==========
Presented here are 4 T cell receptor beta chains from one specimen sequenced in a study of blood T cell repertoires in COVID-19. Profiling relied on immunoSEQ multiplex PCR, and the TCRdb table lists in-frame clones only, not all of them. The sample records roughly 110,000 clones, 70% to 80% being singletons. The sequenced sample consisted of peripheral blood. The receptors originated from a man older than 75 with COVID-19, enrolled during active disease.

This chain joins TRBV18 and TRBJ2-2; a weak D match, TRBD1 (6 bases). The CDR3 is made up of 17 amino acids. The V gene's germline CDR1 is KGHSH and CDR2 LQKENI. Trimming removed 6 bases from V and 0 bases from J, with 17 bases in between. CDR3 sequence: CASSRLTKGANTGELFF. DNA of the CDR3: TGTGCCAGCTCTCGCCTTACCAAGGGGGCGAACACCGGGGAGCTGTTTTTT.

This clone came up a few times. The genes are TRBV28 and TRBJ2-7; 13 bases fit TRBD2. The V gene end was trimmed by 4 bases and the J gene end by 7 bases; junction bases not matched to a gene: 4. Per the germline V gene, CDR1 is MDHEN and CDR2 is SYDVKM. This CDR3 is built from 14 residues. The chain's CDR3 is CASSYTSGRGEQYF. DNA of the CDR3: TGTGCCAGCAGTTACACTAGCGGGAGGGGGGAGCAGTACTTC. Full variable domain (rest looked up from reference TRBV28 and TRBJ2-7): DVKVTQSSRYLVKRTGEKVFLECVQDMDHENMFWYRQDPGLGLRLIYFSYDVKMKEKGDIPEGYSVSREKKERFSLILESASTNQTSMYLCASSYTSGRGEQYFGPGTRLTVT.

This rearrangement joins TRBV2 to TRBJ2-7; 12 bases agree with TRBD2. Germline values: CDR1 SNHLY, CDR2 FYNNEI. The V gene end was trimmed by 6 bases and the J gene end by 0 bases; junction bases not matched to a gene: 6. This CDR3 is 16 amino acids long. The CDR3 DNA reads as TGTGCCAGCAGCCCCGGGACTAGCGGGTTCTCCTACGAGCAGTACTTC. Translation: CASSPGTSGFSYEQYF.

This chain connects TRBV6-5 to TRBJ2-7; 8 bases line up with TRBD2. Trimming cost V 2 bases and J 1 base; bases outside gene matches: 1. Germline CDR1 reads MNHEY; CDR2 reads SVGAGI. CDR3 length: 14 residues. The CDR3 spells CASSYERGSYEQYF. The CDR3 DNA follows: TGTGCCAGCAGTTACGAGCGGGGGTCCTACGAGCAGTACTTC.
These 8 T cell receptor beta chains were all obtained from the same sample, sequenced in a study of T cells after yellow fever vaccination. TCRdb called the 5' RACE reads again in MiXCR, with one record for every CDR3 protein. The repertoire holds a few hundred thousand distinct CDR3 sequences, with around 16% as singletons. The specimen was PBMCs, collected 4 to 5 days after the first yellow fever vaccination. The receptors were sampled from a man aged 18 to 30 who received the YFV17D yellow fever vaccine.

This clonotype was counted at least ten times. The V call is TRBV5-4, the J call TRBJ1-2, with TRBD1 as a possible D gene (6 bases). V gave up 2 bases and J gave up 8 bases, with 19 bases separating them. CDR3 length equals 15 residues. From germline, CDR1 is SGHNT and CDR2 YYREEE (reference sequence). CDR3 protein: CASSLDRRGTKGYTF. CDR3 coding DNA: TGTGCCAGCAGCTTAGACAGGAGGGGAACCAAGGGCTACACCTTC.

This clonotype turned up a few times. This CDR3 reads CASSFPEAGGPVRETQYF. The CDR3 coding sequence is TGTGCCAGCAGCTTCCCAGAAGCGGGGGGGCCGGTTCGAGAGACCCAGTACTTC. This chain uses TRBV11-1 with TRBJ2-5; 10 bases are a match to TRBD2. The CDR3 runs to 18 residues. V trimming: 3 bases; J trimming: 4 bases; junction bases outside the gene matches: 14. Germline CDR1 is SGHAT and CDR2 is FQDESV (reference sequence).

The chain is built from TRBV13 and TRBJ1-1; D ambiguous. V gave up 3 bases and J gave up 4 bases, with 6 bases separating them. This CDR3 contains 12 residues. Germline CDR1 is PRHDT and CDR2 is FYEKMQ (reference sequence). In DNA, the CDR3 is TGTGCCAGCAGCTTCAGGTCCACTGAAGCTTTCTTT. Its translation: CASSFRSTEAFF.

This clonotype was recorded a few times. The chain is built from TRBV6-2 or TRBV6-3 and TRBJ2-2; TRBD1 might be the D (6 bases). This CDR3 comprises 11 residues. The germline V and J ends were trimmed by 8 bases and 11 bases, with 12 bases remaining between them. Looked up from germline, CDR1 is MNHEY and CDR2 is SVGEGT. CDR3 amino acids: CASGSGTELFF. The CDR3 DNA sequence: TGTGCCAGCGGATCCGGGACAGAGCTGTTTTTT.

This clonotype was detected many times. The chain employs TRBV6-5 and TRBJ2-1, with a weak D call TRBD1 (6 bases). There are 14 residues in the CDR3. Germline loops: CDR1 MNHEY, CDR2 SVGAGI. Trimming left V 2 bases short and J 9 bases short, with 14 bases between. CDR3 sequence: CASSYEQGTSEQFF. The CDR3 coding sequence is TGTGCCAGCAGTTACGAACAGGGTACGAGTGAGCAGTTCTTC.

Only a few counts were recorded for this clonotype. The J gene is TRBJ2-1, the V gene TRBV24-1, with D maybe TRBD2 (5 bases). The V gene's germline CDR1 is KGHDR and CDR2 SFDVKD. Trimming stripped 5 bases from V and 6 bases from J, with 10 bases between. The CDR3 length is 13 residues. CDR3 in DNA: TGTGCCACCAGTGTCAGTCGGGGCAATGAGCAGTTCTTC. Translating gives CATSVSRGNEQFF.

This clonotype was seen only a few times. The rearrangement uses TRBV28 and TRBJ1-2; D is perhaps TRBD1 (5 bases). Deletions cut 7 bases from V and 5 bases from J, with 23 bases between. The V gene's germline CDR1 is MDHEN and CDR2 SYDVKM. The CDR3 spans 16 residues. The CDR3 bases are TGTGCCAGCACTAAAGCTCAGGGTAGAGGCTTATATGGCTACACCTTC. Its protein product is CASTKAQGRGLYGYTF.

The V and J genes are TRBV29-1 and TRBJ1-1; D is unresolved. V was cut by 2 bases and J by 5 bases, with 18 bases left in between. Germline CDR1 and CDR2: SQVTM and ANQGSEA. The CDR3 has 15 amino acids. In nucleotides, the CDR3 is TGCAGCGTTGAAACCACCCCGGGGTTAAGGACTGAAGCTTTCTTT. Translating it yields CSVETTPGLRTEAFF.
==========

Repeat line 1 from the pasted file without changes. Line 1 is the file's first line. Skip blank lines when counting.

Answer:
Presented here are 4 T cell receptor beta chains from one specimen sequenced in a study of blood T cell repertoires in COVID-19. Profiling relied on immunoSEQ multiplex PCR, and the TCRdb table lists in-frame clones only, not all of them. The sample records roughly 110,000 clones, 70% to 80% being singletons. The sequenced sample consisted of peripheral blood. The receptors originated from a man older than 75 with COVID-19, enrolled during active disease.